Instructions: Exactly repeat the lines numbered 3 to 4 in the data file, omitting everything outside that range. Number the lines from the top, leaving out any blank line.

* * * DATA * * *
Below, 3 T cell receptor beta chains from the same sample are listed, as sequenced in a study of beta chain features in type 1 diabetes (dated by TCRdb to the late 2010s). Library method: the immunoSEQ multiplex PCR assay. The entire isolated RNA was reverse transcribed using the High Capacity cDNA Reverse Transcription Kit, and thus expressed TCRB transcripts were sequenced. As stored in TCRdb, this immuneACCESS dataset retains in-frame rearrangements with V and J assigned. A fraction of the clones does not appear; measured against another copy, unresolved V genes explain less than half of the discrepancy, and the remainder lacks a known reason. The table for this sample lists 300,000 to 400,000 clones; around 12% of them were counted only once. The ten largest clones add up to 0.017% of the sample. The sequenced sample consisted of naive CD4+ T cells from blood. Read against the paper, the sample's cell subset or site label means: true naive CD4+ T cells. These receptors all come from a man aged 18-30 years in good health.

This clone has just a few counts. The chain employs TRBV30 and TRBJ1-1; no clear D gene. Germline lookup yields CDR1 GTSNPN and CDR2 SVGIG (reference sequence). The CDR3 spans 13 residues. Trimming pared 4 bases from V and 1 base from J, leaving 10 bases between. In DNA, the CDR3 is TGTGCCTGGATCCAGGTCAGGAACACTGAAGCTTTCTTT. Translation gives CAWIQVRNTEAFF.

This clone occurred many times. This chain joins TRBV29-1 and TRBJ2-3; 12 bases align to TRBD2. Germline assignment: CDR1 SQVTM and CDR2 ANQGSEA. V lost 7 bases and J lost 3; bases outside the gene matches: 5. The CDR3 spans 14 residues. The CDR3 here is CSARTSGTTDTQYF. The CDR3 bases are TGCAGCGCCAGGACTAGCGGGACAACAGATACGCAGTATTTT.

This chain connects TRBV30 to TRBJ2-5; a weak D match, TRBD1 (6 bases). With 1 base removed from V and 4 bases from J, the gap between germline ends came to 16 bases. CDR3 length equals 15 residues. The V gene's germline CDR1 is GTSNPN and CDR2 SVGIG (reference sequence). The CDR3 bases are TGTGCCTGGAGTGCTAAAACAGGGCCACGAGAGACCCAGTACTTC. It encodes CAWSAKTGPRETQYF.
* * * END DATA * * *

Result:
This clone occurred many times. This chain joins TRBV29-1 and TRBJ2-3; 12 bases align to TRBD2. Germline assignment: CDR1 SQVTM and CDR2 ANQGSEA. V lost 7 bases and J lost 3; bases outside the gene matches: 5. The CDR3 spans 14 residues. The CDR3 here is CSARTSGTTDTQYF. The CDR3 bases are TGCAGCGCCAGGACTAGCGGGACAACAGATACGCAGTATTTT.

This chain connects TRBV30 to TRBJ2-5; a weak D match, TRBD1 (6 bases). With 1 base removed from V and 4 bases from J, the gap between germline ends came to 16 bases. CDR3 length equals 15 residues. The V gene's germline CDR1 is GTSNPN and CDR2 SVGIG (reference sequence). The CDR3 bases are TGTGCCTGGAGTGCTAAAACAGGGCCACGAGAGACCCAGTACTTC. It encodes CAWSAKTGPRETQYF.